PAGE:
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Epiona, disrupting the healthcare uniform industry with premium and sustainable materials

One of the biggest trends in 2021 will be the shift to eco-friendly fashion. Renowned brands like Lululemon, Patagonia, and Adidas are incorporating or fully devoting to recycled materials for some of their product lines. I decided to do some research and discovered a start-up company that is committed to go full on sustainable in the medical garment industry. Here is an interview I did with Jack, the co-founder of Epiona

1.Tell us a little about the brand. Who are you guys and what do you do?

  • Simply put, we are eco-conscious scrub brand. Our company name Epiona is derived from Epione, Greek goddess of soothing of pain and healing. We want to heal the world and also provide the best scrubs for those who heal others!

2.What makes you guys special?

  • There are three main points that makes us different: transparency, direct to consumer, and the aspiration to clean up our world.When customers visit our website, they will be given all the information as to what costs how much so they know what they are getting. We believe that the customers have the right to know how much their clothes cost to make.

Since we ship directly to our customers, there is no added cost of a wholesaler or facilitating agency compared to traditional retail. Numerous companies buy their scrubs from a wholesaler and have it labeled with their brand tags, which is why it costs more but lacks quality. In comparison, we make our own scrubs with partnering mills in Korea so we can provide better quality at a fraction of the conventional pricing model.

Lastly, we just want to clean up our waste. We only have one planet and by repurposing plastic bottles from oceans and landfills, we give a new life to what would have simply poisoned the earth. Once these plastics are made, it takes over 500 years for them to fully decompose. Since our generation have already produced so much plastic, making more just seemed unreasonable.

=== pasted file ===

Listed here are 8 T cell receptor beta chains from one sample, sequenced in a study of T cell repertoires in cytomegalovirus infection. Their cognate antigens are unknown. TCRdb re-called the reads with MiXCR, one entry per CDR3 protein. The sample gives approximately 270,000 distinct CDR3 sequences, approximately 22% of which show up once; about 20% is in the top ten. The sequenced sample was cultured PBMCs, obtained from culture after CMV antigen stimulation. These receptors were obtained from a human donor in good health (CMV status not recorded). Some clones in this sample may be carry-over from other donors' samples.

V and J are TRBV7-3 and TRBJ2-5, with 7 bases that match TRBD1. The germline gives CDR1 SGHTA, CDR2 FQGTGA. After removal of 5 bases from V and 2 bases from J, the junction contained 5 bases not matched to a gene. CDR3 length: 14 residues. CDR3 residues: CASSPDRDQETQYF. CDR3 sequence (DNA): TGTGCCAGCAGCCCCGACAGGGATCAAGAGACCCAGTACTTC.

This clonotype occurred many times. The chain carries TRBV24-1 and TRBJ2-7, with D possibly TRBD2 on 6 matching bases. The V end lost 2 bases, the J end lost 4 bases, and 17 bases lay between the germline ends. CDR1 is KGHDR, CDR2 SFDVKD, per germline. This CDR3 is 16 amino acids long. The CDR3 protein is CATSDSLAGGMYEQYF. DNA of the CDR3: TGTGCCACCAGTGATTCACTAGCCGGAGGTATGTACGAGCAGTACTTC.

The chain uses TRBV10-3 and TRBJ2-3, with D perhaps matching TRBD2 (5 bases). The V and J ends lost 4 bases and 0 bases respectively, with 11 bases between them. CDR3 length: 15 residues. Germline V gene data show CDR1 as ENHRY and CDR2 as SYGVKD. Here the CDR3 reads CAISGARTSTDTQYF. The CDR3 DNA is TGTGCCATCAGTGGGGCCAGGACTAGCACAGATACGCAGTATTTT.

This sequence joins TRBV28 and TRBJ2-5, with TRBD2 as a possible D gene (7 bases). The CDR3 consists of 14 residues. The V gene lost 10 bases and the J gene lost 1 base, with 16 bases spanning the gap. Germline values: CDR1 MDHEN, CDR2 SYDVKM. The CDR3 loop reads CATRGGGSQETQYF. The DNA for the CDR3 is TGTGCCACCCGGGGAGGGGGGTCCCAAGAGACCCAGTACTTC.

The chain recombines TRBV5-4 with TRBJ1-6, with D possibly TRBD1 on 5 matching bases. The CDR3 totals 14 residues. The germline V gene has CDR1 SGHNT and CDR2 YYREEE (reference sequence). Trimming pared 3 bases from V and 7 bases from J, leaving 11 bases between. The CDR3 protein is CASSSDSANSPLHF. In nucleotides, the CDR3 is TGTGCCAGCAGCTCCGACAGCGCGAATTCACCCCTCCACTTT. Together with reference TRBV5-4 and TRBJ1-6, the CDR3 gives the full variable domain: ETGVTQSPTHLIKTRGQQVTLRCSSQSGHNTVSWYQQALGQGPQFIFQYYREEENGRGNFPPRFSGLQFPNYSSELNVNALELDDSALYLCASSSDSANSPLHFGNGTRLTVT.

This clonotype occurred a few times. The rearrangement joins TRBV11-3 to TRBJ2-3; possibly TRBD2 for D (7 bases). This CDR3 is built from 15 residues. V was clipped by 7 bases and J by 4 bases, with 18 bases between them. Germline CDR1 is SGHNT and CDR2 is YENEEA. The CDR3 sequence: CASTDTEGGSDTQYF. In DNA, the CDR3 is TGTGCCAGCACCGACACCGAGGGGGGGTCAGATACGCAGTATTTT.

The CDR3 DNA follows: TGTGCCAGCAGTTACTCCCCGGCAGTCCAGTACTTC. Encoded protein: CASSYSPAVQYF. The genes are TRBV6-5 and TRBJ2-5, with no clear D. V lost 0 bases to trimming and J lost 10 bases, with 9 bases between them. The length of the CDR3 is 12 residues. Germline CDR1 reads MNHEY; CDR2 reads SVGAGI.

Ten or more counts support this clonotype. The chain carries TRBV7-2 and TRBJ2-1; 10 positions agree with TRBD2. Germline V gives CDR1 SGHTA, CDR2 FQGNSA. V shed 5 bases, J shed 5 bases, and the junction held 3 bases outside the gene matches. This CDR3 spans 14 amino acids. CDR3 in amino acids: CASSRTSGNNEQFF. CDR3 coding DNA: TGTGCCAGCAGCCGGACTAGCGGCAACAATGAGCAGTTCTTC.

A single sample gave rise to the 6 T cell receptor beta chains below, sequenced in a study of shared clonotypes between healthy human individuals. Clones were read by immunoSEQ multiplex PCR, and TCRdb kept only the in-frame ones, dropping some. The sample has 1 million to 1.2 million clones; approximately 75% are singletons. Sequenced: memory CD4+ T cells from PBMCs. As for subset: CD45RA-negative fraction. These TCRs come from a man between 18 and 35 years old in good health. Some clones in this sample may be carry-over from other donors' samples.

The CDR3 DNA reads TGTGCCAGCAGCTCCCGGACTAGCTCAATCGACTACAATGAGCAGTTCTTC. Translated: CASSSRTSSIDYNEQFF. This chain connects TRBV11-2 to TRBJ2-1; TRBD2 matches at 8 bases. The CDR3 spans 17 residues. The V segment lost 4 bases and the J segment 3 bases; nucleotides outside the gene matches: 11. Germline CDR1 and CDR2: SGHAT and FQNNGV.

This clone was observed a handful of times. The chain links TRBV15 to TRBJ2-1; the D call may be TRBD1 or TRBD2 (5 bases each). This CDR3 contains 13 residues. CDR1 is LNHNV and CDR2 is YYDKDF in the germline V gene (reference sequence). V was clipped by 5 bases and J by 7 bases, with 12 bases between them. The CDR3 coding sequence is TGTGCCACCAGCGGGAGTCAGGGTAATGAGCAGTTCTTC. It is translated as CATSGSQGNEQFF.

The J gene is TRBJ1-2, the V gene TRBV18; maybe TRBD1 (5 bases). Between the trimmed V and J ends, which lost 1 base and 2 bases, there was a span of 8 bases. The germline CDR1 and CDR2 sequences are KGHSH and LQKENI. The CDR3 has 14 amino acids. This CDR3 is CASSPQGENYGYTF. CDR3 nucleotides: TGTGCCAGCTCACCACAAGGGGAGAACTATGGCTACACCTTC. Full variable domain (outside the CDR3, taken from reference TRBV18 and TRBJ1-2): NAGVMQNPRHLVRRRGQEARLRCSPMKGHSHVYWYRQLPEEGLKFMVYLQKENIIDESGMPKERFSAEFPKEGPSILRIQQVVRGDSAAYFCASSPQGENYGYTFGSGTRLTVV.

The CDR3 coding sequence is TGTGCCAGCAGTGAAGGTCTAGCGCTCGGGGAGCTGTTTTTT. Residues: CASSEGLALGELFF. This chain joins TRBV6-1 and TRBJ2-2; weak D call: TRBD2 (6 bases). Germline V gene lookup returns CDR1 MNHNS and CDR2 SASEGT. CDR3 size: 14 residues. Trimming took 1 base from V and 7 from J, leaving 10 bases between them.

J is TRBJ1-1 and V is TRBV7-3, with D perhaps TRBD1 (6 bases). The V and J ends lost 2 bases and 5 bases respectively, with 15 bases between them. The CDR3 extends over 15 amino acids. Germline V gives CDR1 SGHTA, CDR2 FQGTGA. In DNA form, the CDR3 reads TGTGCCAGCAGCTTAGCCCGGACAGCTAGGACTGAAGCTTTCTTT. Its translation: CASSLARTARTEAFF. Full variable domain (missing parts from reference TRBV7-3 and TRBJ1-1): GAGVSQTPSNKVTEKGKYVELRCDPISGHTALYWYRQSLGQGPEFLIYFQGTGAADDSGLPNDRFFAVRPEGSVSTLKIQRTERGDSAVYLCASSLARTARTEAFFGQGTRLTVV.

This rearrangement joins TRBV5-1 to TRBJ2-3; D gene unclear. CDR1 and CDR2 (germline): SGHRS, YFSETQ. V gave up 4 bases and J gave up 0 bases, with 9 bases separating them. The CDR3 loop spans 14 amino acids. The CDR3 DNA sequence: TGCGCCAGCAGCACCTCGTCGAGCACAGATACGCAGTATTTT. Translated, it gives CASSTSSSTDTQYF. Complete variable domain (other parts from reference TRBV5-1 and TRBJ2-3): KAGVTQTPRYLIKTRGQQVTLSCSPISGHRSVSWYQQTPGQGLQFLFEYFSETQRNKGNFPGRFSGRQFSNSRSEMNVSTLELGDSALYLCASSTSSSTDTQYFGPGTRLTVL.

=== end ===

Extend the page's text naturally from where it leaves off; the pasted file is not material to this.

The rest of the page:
3.what’s the biggest challenge?

  • That’s a tough one because everything is challenging! However, if I were to choose two biggest challenges we had to face, it would be the cost of production and sourcing ecofriendly packaging. If you see a product made from “recycled fabric” you assume that the product is made completely from recycled materials right? But most of the time, if you look closely at the composition tag, it will have less than 40% of actual recycled fabric. Why is that? It’s because on average, recycled fabrics cost 50% to 100% more than virgin fabrics. We didn’t want to trick consumers or use the term “recycled” in a marketing way so we went full on recycled fabric. This all sounds good but puts immense pressure on production cost. However, I would have to say sourcing compostable or biodegradable packaging was the hardest because the minimum quantities to make these were in the tens of thousands. Since we had limited capital from our savings, we were only able to get the inner packaging to be biodegradable.

4.what’s your short term and long term goal?

  • The number one priority in terms of short term goal is to have fully biodegradable packaging. For long term goals, I would say more color variations and extended product category.

5.Is there any message you want to get across your audience?

  • I just want to get one thing across. Be mindful about where your waste goes. Most of us forget about trash once we put it in a garbage can. But where does it go after the can? They literally get thrown to mountains of garbage or dumped into the oceans. These things never get publicized because no one wants to see them. Let’s minimize waste and try to reuse things as much as possible for our future generation.
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